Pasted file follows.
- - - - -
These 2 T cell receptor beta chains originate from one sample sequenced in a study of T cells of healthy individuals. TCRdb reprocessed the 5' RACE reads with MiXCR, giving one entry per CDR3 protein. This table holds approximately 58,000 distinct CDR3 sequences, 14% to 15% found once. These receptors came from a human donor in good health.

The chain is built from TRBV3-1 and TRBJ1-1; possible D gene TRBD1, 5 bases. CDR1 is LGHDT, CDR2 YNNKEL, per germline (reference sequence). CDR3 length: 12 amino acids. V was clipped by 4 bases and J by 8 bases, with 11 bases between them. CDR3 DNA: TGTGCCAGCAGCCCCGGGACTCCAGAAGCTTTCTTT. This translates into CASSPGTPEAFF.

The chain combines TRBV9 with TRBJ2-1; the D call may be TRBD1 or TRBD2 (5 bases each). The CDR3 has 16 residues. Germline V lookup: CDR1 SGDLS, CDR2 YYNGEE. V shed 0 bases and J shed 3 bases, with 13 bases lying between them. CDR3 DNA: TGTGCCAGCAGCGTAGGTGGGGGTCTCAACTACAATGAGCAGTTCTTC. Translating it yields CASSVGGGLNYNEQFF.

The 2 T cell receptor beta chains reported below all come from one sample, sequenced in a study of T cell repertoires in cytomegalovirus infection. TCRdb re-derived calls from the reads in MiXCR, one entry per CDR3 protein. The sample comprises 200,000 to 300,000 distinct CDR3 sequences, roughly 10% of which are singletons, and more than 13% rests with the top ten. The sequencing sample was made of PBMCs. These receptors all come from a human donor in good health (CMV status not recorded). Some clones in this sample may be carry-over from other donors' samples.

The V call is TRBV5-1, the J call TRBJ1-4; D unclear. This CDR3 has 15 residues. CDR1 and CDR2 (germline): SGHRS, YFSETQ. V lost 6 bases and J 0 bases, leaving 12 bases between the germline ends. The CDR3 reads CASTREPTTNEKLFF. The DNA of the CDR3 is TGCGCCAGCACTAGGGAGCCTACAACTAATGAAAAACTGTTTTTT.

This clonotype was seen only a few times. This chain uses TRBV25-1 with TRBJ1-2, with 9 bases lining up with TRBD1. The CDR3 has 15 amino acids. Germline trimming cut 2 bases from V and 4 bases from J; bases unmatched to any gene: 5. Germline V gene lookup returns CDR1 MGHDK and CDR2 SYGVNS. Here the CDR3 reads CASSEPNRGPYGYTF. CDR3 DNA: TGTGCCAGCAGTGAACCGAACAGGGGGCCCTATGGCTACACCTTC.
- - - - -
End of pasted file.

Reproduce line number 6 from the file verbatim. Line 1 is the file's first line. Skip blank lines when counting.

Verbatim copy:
This clonotype was seen only a few times. This chain uses TRBV25-1 with TRBJ1-2, with 9 bases lining up with TRBD1. The CDR3 has 15 amino acids. Germline trimming cut 2 bases from V and 4 bases from J; bases unmatched to any gene: 5. Germline V gene lookup returns CDR1 MGHDK and CDR2 SYGVNS. Here the CDR3 reads CASSEPNRGPYGYTF. CDR3 DNA: TGTGCCAGCAGTGAACCGAACAGGGGGCCCTATGGCTACACCTTC.